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Full waveform seismic processing for mineral exploration

Project Description

The search for very deep deposits is becoming more and more important in mineral exploration. Due to the absence of surface indicators and the prohibitive cost of deep drilling, indirect methods, such as geophysical surveys, are essential in such context. For deep targets (300 to 2000m), reflection seismic is the geophysical technique having the best compromise between resolution and depth of investigation. Seismic methods remain, however, underutilized in mineral exploration. The main reason is the poor performance of traditional seismic imagery algorithms for metamorphosed and highly folded geological environments. Modern processing algorithms, namely Reverse Time Migration (RTM) and Full Waveform Inversion (FWI), can theoretically image any kinds of structures, regardless of their complexity, dips or material variability. This capability comes from adopting the most complete physical model of wave propagation, or the full-wave equation. To date, RTM and FWI have not been fully developed or tested for mining seismic applications.

The successful candidate will work on the development of FWI and RTM algorithms optimized for mining seismic. Applying full waveform processing in the context of mineral exploration remains a major scientific and technical challenge. Indeed, land seismic data are complex and contain several seismic phases. This complexity requires a complete physical models of wave propagation. One of the main objectives of the research projects will be the development of the viscoelastic formulation of FWI and RTM, which is better adapted to land data than the usual acoustic approximation. Such a formulation has the added advantage of allowing the estimation of the geomechanical properties of rocks. However, convergence of viscoelastic FWI remains problematic. Another principal objective of the research projects will be to regularize FWI in the context of mineral exploration. This will be achieved by the integration of drilling information and petrophysical relationships as constrains to the inversion. FWI will generate high resolution models of the geomechanical properties or rocks and RTM will provide better resolved seismic images. A final objective of the research projects is to fully integrates those high-resolution models within an interpretation workflow adapted to the context of mineral exploration.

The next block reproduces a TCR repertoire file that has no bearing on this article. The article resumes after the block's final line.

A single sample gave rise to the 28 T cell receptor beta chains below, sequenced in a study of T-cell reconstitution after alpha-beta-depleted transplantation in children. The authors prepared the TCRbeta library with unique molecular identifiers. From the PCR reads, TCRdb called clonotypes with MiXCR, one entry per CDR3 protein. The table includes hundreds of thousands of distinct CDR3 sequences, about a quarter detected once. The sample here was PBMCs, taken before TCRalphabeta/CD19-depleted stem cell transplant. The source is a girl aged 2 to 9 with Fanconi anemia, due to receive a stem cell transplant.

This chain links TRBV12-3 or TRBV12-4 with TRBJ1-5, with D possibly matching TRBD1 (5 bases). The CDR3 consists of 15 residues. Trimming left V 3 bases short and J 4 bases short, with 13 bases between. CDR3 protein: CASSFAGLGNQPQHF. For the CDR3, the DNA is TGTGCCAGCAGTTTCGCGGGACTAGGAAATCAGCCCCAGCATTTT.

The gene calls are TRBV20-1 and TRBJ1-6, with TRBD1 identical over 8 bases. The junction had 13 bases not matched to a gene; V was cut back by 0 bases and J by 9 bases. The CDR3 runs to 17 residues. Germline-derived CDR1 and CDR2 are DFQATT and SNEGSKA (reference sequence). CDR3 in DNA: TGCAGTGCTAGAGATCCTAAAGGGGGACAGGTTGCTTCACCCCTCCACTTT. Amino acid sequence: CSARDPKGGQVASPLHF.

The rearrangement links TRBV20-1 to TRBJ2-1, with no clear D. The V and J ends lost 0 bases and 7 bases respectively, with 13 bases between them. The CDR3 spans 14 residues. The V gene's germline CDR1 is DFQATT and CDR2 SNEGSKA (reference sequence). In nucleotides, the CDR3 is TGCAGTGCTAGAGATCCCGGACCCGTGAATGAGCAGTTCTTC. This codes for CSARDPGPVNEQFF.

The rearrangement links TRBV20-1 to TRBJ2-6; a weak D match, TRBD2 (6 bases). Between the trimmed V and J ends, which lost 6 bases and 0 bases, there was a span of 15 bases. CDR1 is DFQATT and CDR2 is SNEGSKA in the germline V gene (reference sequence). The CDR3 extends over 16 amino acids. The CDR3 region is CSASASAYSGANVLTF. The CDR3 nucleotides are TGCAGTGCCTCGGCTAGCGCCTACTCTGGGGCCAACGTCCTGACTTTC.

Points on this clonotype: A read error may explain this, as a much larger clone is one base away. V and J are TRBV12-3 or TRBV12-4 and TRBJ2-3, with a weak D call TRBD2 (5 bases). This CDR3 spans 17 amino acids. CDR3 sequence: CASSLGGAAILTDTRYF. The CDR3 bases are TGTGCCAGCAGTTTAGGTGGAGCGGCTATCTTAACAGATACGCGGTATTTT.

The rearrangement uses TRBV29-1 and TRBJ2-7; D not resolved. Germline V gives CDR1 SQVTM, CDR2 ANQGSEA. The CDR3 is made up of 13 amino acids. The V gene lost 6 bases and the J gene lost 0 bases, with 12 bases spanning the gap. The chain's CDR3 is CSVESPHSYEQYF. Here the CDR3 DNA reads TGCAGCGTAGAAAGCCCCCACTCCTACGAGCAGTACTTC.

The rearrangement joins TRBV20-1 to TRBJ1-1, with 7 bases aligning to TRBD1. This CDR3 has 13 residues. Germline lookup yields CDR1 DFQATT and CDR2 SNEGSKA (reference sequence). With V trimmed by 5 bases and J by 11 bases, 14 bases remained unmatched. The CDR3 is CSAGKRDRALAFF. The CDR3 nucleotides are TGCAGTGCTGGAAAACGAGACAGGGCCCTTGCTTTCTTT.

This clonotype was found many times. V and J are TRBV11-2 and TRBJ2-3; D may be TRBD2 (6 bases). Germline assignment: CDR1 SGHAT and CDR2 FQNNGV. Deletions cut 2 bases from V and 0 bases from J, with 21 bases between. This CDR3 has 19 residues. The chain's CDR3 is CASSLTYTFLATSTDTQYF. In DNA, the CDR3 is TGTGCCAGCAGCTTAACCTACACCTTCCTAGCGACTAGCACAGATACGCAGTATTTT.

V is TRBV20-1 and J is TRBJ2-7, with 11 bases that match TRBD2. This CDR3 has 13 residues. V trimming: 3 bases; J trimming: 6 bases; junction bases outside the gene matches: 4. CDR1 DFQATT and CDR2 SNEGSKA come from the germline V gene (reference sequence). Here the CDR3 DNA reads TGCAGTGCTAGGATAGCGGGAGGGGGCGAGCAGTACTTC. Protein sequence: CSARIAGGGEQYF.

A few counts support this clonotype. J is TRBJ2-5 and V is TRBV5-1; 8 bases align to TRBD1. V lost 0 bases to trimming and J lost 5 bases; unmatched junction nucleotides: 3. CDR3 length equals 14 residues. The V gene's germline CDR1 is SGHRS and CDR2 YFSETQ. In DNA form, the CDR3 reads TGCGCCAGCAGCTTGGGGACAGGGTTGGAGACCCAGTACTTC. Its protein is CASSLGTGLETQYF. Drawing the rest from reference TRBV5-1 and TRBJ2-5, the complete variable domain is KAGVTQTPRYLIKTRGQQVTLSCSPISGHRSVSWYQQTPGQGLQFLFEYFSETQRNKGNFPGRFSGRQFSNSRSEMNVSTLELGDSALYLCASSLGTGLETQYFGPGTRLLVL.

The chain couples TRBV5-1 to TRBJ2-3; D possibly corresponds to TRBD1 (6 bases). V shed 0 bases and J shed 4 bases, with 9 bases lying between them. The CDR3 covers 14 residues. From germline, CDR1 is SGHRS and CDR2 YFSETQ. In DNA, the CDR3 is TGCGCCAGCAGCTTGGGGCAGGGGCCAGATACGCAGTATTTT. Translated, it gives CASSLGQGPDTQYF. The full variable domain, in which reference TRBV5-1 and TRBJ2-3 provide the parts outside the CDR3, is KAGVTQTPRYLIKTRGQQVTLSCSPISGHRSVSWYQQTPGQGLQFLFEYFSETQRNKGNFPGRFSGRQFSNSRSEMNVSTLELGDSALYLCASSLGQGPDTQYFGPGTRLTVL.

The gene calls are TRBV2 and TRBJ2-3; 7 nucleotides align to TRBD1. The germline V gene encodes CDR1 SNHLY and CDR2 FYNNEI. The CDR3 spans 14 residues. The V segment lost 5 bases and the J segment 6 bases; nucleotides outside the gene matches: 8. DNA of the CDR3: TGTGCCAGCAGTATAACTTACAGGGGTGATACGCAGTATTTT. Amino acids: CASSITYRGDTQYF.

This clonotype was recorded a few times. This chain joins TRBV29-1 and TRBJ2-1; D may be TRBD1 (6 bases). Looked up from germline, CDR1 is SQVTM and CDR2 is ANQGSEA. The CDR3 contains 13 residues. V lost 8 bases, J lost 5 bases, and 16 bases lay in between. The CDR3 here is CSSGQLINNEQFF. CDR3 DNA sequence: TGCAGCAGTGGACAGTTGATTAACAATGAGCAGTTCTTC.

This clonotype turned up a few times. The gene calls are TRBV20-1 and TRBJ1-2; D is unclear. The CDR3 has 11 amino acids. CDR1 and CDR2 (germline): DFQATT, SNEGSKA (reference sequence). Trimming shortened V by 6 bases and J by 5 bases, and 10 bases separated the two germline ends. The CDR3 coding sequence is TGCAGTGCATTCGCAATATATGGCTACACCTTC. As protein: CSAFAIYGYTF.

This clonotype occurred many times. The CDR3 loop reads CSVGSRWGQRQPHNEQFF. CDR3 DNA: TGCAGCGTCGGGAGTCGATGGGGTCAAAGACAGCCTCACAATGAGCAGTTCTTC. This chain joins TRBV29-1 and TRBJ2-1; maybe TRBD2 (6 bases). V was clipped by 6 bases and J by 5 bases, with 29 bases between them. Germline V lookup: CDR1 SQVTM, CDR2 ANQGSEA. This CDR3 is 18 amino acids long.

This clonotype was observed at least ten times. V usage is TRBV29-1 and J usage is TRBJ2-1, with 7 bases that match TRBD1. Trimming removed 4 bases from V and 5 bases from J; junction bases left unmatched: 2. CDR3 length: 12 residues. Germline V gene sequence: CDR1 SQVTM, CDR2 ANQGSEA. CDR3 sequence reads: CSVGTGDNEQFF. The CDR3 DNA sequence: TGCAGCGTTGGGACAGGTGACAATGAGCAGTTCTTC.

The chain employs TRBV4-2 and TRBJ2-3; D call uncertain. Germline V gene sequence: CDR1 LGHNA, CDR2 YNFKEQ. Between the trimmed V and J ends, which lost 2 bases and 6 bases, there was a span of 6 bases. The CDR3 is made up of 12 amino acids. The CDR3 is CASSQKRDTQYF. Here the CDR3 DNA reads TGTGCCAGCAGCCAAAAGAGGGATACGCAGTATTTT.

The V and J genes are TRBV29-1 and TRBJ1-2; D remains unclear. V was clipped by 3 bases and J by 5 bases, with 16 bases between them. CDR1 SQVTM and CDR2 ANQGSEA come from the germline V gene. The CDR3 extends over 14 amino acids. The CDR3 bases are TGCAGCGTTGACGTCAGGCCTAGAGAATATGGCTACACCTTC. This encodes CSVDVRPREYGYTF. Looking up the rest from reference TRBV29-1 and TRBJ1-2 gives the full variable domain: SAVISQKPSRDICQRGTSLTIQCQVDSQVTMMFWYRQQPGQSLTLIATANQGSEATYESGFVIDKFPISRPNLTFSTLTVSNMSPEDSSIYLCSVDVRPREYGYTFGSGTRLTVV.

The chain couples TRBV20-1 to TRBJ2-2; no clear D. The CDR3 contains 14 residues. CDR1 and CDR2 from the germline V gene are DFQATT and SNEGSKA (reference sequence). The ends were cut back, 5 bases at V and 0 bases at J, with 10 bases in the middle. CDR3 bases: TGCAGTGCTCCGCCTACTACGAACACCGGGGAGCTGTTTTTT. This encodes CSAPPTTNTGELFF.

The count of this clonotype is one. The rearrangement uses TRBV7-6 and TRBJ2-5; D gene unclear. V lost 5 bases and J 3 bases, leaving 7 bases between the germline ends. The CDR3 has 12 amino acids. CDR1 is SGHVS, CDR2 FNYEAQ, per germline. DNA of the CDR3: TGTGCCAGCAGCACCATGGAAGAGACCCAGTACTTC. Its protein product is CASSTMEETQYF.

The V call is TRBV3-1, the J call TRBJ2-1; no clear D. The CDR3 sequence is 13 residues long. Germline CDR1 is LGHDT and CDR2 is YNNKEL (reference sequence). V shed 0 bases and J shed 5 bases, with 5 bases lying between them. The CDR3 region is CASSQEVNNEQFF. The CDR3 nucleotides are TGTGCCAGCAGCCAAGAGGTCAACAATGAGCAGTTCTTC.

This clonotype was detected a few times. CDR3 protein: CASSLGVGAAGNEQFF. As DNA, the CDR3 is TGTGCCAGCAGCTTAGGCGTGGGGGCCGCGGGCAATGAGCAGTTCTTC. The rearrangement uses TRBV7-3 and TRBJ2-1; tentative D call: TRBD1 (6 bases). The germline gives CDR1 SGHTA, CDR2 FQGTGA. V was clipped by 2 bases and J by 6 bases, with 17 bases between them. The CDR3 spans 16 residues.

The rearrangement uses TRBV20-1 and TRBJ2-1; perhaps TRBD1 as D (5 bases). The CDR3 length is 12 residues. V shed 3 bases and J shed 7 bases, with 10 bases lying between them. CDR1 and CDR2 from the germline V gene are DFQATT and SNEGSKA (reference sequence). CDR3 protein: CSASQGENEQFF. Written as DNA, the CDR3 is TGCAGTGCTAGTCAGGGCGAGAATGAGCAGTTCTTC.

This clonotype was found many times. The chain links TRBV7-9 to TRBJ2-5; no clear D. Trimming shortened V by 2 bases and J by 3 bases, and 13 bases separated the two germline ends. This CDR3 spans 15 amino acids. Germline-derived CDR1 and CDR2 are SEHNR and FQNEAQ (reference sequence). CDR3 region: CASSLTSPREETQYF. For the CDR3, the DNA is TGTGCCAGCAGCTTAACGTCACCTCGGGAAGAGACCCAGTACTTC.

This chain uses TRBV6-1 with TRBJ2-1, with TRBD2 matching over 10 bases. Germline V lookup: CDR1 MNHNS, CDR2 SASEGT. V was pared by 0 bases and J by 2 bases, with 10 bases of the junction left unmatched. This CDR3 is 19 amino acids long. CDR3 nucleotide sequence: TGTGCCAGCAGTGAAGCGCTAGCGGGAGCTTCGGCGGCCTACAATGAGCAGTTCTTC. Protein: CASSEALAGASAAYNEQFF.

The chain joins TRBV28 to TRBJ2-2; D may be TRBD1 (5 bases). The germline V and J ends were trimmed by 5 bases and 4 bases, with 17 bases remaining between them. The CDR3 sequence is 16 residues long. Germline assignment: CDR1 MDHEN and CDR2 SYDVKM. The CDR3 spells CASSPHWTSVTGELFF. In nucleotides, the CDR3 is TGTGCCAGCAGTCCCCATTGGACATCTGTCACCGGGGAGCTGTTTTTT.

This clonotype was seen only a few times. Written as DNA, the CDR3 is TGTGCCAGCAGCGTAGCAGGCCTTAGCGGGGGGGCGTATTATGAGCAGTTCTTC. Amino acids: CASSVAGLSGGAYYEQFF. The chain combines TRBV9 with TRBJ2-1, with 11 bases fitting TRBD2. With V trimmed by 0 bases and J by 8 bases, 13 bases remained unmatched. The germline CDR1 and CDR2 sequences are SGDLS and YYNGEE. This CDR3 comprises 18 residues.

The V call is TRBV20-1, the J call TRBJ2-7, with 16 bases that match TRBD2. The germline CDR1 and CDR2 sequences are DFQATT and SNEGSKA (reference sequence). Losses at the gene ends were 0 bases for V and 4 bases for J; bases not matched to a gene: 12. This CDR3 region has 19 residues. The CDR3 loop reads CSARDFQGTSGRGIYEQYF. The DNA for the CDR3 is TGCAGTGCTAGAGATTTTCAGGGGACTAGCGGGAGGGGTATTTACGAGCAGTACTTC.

The research projects will be conducted in collaboration with key industrial partners. The Geophysics group at Polytechnique Montreal has a solid expertise with seismic inversion and high-performance computing. The successful candidates will work directly with the Mineral Exploration Research Center (MERC) and the mining company Canadian Royalties. The MERC provides high-resolution FWI-optimized seismic lines acquired for the Metal Earth project. The objective of these surveys is to improve our understanding of the formation of VMS deposits in the Green Rocks belt of Abitibi (Canada). For the past two years, Canadian Royalties have been acquiring high-resolution seismic lines for the exploration of Ni-CU-PGE type deposits in the Cape Smith belt (northern Quebec, Canada). These partnerships will allow us to test the new inversion and imaging algorithms as well as improve our scientific understanding of key geologic formations in Northern Quebec.

Funding Notes

Financial support
Competitive financial support is offered for the duration of the projects.

Applicants should have a completed or nearly complete first-class honours degree or a Master degree in Geophysics, Physics, Applied Mathematics, Earth sciences or related majors. The candidates should have a working knowledge of a programming language.

Related Subjects

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